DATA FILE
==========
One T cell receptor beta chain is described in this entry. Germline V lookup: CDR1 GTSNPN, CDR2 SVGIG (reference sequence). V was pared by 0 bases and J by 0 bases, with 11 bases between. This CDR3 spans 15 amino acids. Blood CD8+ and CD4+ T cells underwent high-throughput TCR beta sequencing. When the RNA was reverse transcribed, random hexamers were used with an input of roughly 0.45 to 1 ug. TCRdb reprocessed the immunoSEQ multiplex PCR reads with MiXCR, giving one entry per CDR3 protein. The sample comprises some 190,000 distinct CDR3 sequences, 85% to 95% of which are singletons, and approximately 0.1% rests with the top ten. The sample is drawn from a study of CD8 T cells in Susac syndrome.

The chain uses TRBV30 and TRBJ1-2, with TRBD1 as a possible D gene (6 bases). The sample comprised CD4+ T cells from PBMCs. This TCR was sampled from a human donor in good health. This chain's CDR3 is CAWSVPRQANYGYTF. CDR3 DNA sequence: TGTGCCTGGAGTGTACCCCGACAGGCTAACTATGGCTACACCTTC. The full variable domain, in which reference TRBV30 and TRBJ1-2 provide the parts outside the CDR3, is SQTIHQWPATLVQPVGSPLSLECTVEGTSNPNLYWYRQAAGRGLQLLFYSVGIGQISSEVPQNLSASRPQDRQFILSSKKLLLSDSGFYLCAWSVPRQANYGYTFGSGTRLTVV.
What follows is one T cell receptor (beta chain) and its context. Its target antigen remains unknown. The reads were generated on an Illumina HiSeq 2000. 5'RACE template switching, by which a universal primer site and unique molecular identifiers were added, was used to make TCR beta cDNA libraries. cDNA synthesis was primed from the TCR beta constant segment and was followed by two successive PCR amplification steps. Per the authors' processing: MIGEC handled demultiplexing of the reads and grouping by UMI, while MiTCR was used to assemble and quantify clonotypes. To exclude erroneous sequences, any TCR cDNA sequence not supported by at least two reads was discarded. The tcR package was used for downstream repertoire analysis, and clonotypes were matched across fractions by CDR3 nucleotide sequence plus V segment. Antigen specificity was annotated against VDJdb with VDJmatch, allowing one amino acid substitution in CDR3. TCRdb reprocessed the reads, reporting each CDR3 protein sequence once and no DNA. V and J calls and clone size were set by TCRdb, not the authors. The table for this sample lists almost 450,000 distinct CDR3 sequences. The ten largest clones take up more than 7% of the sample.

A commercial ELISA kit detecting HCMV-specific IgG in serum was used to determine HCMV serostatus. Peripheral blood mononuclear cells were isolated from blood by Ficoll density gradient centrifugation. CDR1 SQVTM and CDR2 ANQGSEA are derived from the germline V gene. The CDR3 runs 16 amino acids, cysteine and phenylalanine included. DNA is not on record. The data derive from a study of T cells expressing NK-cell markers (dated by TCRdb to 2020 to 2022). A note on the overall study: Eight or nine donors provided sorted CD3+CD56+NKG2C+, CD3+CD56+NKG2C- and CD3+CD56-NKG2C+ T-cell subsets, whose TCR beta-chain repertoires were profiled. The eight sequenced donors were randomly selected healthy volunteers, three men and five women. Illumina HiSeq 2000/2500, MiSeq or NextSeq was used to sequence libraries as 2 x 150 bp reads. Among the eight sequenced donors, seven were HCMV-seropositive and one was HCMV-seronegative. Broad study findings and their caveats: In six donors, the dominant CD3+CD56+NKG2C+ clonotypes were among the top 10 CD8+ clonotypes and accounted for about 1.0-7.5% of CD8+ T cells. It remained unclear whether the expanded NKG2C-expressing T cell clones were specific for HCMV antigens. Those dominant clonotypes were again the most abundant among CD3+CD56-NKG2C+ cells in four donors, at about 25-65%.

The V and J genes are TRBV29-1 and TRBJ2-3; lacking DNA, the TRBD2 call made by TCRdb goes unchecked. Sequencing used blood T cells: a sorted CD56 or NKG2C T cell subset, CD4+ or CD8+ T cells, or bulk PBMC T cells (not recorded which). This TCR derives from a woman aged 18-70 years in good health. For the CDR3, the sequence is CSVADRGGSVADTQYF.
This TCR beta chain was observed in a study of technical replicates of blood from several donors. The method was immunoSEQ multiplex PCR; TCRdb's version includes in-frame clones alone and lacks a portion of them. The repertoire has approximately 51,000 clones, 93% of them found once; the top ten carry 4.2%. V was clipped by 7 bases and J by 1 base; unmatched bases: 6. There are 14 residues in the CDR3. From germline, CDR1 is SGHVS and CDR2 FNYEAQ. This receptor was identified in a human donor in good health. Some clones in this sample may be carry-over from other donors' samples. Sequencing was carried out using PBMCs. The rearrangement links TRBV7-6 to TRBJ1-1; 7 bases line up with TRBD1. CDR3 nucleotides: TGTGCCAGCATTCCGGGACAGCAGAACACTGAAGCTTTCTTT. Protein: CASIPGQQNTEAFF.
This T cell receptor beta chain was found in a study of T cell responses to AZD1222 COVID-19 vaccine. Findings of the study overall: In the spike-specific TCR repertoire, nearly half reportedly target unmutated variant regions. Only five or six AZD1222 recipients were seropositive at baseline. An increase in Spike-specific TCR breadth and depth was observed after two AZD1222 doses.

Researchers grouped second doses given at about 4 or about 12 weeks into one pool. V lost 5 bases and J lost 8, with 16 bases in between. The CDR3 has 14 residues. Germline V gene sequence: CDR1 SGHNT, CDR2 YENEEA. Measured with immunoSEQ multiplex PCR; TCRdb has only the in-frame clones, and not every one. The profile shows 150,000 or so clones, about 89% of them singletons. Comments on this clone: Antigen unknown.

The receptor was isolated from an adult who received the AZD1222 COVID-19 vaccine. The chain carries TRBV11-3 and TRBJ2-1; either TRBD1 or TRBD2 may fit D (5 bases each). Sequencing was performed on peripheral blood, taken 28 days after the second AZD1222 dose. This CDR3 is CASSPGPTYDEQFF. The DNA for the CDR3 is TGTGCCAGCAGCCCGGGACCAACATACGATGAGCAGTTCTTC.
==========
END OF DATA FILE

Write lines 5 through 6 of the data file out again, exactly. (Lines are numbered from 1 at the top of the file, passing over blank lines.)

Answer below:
The V and J genes are TRBV29-1 and TRBJ2-3; lacking DNA, the TRBD2 call made by TCRdb goes unchecked. Sequencing used blood T cells: a sorted CD56 or NKG2C T cell subset, CD4+ or CD8+ T cells, or bulk PBMC T cells (not recorded which). This TCR derives from a woman aged 18-70 years in good health. For the CDR3, the sequence is CSVADRGGSVADTQYF.
This TCR beta chain was observed in a study of technical replicates of blood from several donors. The method was immunoSEQ multiplex PCR; TCRdb's version includes in-frame clones alone and lacks a portion of them. The repertoire has approximately 51,000 clones, 93% of them found once; the top ten carry 4.2%. V was clipped by 7 bases and J by 1 base; unmatched bases: 6. There are 14 residues in the CDR3. From germline, CDR1 is SGHVS and CDR2 FNYEAQ. This receptor was identified in a human donor in good health. Some clones in this sample may be carry-over from other donors' samples. Sequencing was carried out using PBMCs. The rearrangement links TRBV7-6 to TRBJ1-1; 7 bases line up with TRBD1. CDR3 nucleotides: TGTGCCAGCATTCCGGGACAGCAGAACACTGAAGCTTTCTTT. Protein: CASIPGQQNTEAFF.